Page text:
I’ve finally cleared the backlog of travel entries, so I can return to alternating blog with Other Things. On that note, this is an oddity, like one of those bits of rock you find behind museum glass. You can’t quite work out what value it has, but you presume it must have some, because it’s been placed on a little plinth.
To Kill My Umbrella, in which the umbrella is a very thinly-veiled metaphor (written 2014)
Picture this: a man stands under a bright blue umbrella and stares at the carpet under his feet. The man is me, and I own both the umbrella and the carpet, so there is nothing wrong with this picture at all, except that no-one ever stands on a carpet with an umbrella over their head.
My friend asked me about this. His name is Jack, and my name is Jack, so to prevent confusion, I’ll call him Jake. Jake came round to my house while I was standing in my lounge, surveying my floor.
He said: “Jack, why are you standing in your lounge with an umbrella over your head?”
I said: “Because it’s raining outside.”
He said: “But you’re not outside.”
I said: “That’s because my umbrella has holes in it.”
And it does. Rain is very unforgiving of an umbrella with holes, so it’s really safer to stay inside.
It wasn’t always like this. In the early days, my umbrella was a paragon of not having holes. It had a burly frame, long, sinewy spokes and tight, perfectly-fitting fabric that enveloped the world above my head. My umbrella was the god of dryness, the patron saint of getting home without having to wring out hair and change socks. It scoffed at the rain, and I scoffed along with it from under that bright blue canvas.
If storms were assassins, then my umbrella was my bodyguard. It put its life on the line, time after time, and it looked good doing so. Oh, its brightness! My umbrella was the colour it could never see, the vibrant blue the sky would never be. A patch of tropical paradise above my head, even as water cascaded from the heavens and formed rivers through the streets.
“I think it’s time to get rid of your umbrella,” Jake said.
“I need an umbrella for the rain,” I replied.
Jake shrugged. “Get another one.”
I laughed derisively.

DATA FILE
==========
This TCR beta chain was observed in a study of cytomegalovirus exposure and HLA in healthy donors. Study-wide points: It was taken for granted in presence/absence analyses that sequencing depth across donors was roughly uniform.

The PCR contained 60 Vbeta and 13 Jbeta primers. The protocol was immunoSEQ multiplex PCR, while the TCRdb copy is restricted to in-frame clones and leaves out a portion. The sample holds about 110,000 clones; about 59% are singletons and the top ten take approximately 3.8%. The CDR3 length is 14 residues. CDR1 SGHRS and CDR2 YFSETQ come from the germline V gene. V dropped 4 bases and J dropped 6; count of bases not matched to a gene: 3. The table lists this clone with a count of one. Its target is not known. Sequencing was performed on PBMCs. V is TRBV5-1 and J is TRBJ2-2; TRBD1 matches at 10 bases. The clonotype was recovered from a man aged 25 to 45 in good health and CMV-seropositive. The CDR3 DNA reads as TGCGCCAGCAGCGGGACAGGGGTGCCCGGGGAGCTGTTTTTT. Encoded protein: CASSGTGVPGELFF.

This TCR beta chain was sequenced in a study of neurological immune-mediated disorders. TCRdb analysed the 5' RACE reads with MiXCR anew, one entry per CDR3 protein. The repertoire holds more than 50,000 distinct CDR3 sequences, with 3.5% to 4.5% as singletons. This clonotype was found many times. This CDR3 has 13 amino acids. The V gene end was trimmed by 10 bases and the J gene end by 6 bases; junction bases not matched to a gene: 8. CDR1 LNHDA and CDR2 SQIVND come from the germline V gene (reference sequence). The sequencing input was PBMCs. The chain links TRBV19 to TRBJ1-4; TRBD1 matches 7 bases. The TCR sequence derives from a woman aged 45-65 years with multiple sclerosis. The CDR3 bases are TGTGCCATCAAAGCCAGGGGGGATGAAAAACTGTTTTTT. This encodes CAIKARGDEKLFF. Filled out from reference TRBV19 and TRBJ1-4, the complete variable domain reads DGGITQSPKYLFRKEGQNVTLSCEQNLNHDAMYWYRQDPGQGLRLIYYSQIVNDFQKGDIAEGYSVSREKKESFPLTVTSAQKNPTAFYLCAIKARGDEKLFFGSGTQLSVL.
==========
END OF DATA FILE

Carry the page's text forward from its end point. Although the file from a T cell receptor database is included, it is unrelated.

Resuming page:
We had good times, my umbrella and me. Sometimes I remembered the important moments: that dash through Paris as lightning flashed across the Seine, or how it saved my life when my car broke down in that dark, drenched forest.
Yet more often than not, I remembered the quiet and the routine – what the ignorant would call mundane. The way it drifted in the breeze of every spring shower, or how it stoically dripped in the hallway after every walk. Its occasional clumsiness in bus stop queues, as it tried ever so hard not to poke old ladies in the eye. The exuberant snap with which it sprung to life, and the damp sigh as it returned to hibernation. The way it never judged me, even when I walked to McDonalds at three in the morning.
Whenever I opened that umbrella and stood beneath it, it was just us two against the world.
“Seriously,” Jake said, “look at yourself.”
I did just that. I thought I looked rather fetching in my dressing gown and slippers, with my umbrella over my head. However I had been standing in my lounge for over three hours, so I sort of took his point.
The next day, I decided to get a new umbrella, but it was raining again.
“Just wait till the rain stops,” said Jake, who was for some reason still in my house.
“Yeah, that would make sense,” I replied.
But I didn’t do that. Instead, I walked to the umbrella market in the pouring rain. On the way, I threw my blue umbrella away. It was the hardest thing I ever did. It was like I killed it.
As I trudged over storm-swept pavements, water surrounded me from above and below. It bathed my clothes and pooled in my shoes. It flooded down my back and matted my hair to my face. I was so wet that I could taste the rain. Still I strode defiantly on.
It took me a long time to choose a new umbrella. It felt like a betrayal. It felt as if somehow none of the times my old umbrella had kept me dry would count any more, and all along I had just been postponing the rain, which was now drowning me all at once.
I thought about continuing to walk around in the storm like a senile old man, but I was starting to shiver as my clothes stuck to my skin.
Eventually I bought a new umbrella. It wasn’t blue.